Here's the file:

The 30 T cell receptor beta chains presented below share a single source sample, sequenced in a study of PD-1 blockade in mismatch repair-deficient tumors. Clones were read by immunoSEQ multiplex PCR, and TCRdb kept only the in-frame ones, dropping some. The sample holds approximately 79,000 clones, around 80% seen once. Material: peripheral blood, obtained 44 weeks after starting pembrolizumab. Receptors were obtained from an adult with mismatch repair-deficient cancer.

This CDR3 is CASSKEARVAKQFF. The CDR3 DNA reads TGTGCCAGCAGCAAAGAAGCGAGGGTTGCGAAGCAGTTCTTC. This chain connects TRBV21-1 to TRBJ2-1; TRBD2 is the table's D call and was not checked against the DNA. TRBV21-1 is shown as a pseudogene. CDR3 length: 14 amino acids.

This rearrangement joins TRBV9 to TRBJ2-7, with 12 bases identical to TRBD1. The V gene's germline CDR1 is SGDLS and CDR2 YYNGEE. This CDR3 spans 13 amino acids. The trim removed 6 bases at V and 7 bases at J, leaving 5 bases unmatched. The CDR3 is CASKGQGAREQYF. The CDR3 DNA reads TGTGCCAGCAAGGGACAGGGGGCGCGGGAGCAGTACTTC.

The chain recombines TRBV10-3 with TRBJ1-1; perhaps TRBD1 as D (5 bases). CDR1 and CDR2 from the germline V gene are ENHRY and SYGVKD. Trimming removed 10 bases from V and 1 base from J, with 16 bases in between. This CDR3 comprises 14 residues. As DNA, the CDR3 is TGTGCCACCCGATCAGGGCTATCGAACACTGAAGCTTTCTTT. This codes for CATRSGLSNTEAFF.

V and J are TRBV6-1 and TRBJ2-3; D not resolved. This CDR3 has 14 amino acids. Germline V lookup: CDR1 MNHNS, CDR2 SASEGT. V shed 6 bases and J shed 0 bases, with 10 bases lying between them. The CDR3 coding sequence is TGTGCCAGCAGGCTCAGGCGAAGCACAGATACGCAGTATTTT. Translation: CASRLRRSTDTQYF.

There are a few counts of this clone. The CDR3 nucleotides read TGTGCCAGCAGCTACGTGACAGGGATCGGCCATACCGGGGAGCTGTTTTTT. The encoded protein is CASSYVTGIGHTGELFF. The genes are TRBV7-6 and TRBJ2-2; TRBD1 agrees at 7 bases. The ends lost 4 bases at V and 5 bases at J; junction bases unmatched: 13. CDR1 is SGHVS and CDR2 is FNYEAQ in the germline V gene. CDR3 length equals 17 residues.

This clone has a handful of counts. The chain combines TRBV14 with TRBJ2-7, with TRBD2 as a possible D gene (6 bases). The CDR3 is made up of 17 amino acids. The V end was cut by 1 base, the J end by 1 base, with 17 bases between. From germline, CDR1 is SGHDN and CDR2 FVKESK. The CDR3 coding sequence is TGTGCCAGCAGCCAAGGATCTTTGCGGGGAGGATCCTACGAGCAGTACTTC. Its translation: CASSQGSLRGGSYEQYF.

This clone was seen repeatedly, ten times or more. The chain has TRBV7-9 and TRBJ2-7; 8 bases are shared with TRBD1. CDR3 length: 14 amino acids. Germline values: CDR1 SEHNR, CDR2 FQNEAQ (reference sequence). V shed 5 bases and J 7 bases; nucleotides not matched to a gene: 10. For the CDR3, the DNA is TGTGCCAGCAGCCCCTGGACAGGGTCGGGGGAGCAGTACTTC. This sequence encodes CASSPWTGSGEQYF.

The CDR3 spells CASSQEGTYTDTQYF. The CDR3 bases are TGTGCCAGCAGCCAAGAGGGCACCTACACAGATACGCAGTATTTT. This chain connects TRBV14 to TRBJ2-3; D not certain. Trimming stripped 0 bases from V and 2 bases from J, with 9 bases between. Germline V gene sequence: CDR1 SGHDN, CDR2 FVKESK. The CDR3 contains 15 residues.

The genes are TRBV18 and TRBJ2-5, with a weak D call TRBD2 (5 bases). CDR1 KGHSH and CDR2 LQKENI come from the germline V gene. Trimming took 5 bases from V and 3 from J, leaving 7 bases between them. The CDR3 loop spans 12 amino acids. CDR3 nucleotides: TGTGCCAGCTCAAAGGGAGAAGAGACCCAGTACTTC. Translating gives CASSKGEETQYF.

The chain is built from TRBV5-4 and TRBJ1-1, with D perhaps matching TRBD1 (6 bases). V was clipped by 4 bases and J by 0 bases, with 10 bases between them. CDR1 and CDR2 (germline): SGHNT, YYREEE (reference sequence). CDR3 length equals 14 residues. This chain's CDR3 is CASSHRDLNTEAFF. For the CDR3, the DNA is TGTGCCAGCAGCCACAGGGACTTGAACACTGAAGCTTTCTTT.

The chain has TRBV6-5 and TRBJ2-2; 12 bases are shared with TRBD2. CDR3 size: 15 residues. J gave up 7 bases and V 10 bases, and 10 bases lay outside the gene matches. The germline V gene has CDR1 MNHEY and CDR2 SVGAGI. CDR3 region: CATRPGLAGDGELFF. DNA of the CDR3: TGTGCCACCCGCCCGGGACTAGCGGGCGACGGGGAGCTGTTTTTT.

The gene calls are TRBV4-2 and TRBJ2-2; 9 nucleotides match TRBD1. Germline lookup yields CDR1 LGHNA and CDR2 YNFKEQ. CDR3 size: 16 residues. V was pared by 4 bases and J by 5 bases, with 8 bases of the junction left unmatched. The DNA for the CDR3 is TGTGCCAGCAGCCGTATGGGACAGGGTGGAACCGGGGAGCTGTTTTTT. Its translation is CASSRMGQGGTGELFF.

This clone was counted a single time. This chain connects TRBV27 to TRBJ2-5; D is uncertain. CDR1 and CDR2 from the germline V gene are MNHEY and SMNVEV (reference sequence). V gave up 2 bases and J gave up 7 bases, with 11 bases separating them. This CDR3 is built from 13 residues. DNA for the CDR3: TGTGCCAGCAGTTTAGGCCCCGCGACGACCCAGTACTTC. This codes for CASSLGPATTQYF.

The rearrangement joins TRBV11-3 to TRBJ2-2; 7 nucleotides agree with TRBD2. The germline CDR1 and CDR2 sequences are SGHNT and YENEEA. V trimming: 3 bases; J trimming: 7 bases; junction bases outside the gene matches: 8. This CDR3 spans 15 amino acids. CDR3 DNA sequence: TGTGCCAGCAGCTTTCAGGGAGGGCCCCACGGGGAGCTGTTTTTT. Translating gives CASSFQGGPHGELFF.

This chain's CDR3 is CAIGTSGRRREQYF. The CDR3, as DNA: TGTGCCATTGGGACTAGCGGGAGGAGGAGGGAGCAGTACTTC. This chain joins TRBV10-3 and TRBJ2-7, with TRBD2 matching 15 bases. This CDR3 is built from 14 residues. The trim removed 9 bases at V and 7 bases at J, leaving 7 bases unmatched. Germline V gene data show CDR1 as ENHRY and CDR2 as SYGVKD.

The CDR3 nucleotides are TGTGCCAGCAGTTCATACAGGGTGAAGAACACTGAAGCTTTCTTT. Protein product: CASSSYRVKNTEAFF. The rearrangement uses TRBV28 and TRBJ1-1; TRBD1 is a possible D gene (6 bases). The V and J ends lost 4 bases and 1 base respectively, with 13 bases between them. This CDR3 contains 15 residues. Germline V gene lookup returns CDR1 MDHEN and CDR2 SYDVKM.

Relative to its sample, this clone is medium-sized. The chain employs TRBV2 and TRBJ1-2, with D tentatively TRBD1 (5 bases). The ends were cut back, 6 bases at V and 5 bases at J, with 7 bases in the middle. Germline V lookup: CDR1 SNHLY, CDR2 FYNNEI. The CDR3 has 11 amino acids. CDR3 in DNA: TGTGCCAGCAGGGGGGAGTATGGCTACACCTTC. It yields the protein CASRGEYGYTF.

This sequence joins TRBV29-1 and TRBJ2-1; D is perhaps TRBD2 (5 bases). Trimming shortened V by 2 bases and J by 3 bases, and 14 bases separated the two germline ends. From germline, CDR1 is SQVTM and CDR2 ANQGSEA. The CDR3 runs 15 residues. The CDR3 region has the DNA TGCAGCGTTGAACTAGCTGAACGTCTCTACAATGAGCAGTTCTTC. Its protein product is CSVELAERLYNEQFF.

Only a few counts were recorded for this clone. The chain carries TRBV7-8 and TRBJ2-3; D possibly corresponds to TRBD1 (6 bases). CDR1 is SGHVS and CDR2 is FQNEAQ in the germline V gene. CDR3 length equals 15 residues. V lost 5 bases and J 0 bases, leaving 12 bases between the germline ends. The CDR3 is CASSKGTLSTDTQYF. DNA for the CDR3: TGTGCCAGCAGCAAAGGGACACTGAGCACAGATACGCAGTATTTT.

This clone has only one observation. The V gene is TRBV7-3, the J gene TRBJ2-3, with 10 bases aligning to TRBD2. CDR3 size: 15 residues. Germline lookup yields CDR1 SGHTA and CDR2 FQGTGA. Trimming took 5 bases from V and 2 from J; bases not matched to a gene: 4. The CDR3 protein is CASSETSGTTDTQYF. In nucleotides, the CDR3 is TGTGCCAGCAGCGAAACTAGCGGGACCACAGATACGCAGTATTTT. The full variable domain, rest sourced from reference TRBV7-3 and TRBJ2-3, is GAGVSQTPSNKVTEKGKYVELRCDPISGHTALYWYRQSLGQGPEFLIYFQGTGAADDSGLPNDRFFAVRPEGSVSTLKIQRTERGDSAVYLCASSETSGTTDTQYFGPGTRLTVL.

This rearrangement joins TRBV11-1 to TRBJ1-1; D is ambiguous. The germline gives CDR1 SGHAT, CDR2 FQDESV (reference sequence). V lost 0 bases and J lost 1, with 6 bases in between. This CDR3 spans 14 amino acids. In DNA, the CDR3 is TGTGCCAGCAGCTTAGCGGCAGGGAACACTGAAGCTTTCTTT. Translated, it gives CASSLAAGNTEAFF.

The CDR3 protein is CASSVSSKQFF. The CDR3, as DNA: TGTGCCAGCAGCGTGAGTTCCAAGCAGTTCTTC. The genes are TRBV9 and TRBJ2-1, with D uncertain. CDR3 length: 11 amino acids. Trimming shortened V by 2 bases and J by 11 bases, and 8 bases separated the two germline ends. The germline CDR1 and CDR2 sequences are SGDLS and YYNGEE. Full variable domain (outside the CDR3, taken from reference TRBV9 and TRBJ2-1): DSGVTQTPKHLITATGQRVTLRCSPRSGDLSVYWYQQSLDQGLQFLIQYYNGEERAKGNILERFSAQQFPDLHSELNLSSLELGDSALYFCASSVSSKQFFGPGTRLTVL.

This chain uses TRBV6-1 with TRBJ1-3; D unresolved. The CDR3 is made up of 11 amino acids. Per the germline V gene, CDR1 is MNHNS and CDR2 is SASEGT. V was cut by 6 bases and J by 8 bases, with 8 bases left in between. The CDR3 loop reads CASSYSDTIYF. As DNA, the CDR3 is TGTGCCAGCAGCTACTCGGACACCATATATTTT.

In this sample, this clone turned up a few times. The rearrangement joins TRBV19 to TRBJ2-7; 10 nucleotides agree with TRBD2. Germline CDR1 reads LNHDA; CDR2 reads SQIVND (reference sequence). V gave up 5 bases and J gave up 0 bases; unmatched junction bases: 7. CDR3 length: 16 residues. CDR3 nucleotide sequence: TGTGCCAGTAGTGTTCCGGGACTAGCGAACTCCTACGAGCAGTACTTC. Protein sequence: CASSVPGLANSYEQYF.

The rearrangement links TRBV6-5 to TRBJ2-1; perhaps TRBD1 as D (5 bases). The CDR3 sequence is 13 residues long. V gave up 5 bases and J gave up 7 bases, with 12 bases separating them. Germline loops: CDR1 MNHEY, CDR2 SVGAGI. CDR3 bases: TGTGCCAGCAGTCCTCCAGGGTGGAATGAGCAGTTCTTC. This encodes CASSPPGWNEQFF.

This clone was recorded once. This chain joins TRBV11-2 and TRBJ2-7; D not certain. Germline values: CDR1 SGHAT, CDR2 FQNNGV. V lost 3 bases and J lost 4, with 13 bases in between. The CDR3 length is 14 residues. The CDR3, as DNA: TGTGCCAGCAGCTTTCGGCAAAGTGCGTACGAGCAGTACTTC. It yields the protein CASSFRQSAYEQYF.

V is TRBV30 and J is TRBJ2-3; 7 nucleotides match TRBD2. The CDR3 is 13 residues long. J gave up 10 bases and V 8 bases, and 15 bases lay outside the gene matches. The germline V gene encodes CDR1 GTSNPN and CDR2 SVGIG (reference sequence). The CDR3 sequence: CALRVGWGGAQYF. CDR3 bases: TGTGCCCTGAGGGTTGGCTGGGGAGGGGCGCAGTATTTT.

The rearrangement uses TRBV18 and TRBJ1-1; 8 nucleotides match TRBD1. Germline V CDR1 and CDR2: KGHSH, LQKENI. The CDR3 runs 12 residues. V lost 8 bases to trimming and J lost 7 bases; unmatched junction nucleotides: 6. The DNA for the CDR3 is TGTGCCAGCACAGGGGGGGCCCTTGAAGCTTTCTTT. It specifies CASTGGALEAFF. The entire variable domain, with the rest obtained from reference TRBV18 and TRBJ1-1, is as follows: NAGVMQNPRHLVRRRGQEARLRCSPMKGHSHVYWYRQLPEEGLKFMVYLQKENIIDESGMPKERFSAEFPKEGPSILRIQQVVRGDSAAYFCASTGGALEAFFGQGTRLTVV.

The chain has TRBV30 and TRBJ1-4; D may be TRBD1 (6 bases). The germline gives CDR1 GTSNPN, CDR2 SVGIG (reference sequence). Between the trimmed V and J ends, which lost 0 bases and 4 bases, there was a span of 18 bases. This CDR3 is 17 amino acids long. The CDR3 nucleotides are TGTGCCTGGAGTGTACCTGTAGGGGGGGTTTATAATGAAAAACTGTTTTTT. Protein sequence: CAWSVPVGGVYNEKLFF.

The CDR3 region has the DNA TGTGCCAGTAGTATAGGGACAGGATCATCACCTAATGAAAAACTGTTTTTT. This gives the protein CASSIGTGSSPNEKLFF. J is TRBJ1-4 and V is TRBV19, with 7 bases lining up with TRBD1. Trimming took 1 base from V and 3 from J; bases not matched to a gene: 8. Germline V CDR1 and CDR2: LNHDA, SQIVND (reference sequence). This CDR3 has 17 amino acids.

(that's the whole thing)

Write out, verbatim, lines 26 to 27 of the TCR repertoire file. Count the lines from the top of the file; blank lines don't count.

The rearrangement links TRBV6-5 to TRBJ2-1; perhaps TRBD1 as D (5 bases). The CDR3 sequence is 13 residues long. V gave up 5 bases and J gave up 7 bases, with 12 bases separating them. Germline loops: CDR1 MNHEY, CDR2 SVGAGI. CDR3 bases: TGTGCCAGCAGTCCTCCAGGGTGGAATGAGCAGTTCTTC. This encodes CASSPPGWNEQFF.

This clone was recorded once. This chain joins TRBV11-2 and TRBJ2-7; D not certain. Germline values: CDR1 SGHAT, CDR2 FQNNGV. V lost 3 bases and J lost 4, with 13 bases in between. The CDR3 length is 14 residues. The CDR3, as DNA: TGTGCCAGCAGCTTTCGGCAAAGTGCGTACGAGCAGTACTTC. It yields the protein CASSFRQSAYEQYF.